decor8: What challenges do you face with clients and how do you handle them?
Robin: As a residential designer, my largest challenge has been transitioning from creating spaces that were born in my brain, to creating spaces that were born in someone else’s. At the magazine, I came up with a concept or a color palate and the shoots I worked on were my taste, to a tee. Yet to be a great designer, you can’t push your aesthetic onto your clients. You need to be the conduit for their creative vision to become even more beautiful, Learning that balance has been my biggest challenge. Not every client I work with wants a silver leather ottoman, a room entirely wallpapered in Osborne and Little’s large-scale chevron print, or a head board upholstered entirely in ironic toile. I’ve handled this challenge by having an open mind and listening to my clients and respecting and embracing their styles.
(this room is enclosed with fabric, bed on top, closet below.)
decor8: As a new designer, how do you market your business and what seems to work?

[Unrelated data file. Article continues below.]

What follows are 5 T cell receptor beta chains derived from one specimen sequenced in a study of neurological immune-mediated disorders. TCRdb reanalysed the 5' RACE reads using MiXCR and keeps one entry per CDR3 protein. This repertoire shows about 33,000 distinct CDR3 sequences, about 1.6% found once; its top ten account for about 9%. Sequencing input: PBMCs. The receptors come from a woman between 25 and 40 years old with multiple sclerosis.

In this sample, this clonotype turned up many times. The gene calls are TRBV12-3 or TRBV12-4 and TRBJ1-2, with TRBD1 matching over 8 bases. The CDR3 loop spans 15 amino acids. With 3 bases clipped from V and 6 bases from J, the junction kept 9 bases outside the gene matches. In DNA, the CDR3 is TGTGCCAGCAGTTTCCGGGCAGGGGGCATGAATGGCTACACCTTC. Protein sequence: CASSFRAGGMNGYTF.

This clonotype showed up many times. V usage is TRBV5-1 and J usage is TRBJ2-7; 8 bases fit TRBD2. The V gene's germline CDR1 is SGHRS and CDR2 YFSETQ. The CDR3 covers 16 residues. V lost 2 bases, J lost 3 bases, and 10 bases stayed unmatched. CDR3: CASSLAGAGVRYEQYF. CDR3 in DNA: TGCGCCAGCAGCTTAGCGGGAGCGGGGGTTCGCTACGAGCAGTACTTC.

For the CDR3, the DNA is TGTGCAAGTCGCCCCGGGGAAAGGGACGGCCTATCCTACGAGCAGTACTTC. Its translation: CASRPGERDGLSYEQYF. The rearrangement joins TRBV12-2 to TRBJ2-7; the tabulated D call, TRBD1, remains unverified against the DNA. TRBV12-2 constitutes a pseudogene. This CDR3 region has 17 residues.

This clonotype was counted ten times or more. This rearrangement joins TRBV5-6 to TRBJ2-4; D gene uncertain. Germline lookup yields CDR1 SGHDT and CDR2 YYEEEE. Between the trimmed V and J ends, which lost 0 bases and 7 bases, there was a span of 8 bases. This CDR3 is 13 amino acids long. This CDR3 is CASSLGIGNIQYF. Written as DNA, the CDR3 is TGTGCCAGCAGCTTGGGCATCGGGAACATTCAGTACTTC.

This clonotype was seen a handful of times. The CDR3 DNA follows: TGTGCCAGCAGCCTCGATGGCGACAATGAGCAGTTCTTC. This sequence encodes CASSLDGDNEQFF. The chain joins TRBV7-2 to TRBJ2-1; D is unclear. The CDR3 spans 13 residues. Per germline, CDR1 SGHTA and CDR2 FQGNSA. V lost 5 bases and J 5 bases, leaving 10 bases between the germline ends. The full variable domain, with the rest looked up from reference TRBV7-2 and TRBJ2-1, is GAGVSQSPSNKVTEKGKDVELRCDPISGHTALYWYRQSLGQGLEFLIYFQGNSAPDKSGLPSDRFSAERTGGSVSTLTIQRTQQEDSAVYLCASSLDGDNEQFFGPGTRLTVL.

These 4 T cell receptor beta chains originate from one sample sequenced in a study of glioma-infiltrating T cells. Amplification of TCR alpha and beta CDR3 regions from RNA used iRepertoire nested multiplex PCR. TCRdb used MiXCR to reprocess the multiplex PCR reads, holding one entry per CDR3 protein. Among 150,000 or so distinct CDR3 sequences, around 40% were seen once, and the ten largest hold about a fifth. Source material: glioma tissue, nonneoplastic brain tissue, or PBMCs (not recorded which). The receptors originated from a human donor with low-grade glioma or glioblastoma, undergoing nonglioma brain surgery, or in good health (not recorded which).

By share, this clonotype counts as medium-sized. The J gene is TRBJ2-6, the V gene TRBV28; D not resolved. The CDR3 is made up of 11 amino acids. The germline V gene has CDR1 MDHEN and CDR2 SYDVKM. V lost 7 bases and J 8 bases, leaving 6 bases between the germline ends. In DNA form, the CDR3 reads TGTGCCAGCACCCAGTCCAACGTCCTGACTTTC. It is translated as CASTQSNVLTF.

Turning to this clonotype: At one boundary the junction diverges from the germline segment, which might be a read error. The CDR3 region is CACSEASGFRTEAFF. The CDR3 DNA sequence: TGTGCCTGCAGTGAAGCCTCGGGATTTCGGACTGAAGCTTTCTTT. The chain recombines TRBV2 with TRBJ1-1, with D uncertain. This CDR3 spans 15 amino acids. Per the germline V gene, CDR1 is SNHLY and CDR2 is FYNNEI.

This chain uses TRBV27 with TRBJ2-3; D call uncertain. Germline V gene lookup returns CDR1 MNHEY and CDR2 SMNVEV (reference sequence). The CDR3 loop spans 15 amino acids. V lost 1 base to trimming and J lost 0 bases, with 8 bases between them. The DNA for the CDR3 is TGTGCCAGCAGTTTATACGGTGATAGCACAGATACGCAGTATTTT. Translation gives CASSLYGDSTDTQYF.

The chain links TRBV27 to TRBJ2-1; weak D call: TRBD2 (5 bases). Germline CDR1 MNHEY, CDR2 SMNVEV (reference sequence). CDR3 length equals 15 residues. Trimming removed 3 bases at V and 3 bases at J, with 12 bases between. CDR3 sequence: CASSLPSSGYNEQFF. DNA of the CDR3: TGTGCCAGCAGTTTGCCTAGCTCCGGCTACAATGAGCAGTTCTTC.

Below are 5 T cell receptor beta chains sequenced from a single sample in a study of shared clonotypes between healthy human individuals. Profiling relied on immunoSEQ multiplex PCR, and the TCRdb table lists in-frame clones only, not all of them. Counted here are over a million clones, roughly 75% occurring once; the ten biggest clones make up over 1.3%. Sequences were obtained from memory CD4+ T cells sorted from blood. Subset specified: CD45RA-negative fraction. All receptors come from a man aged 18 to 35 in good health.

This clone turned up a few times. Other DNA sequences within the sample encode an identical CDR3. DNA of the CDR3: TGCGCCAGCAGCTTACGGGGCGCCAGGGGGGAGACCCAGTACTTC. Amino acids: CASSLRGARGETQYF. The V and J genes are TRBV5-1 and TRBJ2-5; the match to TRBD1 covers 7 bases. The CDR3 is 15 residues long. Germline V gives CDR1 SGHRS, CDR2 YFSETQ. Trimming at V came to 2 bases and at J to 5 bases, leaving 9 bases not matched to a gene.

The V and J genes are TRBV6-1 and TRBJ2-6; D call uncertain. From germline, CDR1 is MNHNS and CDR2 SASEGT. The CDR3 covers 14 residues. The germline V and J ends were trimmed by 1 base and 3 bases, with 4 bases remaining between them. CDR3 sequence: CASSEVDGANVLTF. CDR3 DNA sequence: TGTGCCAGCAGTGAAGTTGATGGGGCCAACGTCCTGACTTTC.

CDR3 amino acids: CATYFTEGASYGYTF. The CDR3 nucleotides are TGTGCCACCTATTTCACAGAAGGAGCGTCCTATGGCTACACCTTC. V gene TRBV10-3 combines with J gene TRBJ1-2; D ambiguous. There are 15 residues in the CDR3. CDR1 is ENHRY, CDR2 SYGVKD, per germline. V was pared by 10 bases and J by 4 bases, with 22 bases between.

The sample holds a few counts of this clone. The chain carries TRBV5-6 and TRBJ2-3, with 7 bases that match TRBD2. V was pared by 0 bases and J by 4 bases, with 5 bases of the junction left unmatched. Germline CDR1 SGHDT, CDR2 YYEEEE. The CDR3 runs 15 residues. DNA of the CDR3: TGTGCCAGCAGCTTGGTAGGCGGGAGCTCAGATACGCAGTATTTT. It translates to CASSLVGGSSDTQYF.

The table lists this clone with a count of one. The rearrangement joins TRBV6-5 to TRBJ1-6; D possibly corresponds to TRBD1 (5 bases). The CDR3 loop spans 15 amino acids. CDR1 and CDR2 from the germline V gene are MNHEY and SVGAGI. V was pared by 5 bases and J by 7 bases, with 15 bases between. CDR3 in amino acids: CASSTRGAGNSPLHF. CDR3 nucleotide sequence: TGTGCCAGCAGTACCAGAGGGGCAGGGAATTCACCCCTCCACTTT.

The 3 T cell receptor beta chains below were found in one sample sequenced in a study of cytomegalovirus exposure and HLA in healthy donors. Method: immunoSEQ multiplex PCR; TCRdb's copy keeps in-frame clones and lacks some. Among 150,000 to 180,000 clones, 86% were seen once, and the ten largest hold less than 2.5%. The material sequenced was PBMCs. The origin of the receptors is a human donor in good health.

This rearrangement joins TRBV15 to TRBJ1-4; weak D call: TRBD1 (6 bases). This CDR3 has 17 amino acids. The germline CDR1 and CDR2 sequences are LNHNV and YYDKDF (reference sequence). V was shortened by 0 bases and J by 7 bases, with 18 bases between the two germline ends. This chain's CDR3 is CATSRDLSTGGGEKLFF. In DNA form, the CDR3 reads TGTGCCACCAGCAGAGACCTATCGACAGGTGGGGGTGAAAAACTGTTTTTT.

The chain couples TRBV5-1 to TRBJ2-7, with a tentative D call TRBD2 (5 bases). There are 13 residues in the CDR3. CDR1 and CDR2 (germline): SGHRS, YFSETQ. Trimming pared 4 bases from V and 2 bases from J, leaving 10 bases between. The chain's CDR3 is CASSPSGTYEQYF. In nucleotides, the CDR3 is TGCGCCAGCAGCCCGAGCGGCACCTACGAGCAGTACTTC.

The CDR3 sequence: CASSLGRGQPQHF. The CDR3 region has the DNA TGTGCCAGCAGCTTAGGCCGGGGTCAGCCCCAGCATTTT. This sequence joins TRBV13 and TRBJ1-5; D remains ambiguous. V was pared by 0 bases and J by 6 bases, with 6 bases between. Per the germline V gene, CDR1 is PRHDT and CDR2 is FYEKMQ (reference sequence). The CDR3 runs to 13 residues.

Robin: I currently work for a design firm, but I’d eventually like to start my own business, and I’m trying to market myself through my blog so this will one day be possible. I’ve found blogging to be my most effective marketing tool. I started by letting my friends and family know I was writing, and then branched out to posting updates on Facebook. This reconnected me with many old friends, who told their friends about my blog and so on. I try to stay true to the focus for my blog and I use my career as inspiration for posts.
decor8: How would you define your style?
Robin: Style is a hard thing to define! My decorating style is much more eclectic than what I wear on a daily basis. I LOVE PATTERN. I love mixing modern, iconic pieces with touches of floral, an antique wood, or a bit of tradition. I use graphic prints in conjunction with traditional shapes. I love glitz and glam, and think that punches of metallic fabrics can add a whole other dimension to a room. I love dark colors in small spaces and playing with scale. My style is everything I see, feel, experience, love and hate, filtered through brain and projected like a kaleidescope into the blank canvases I have to work with.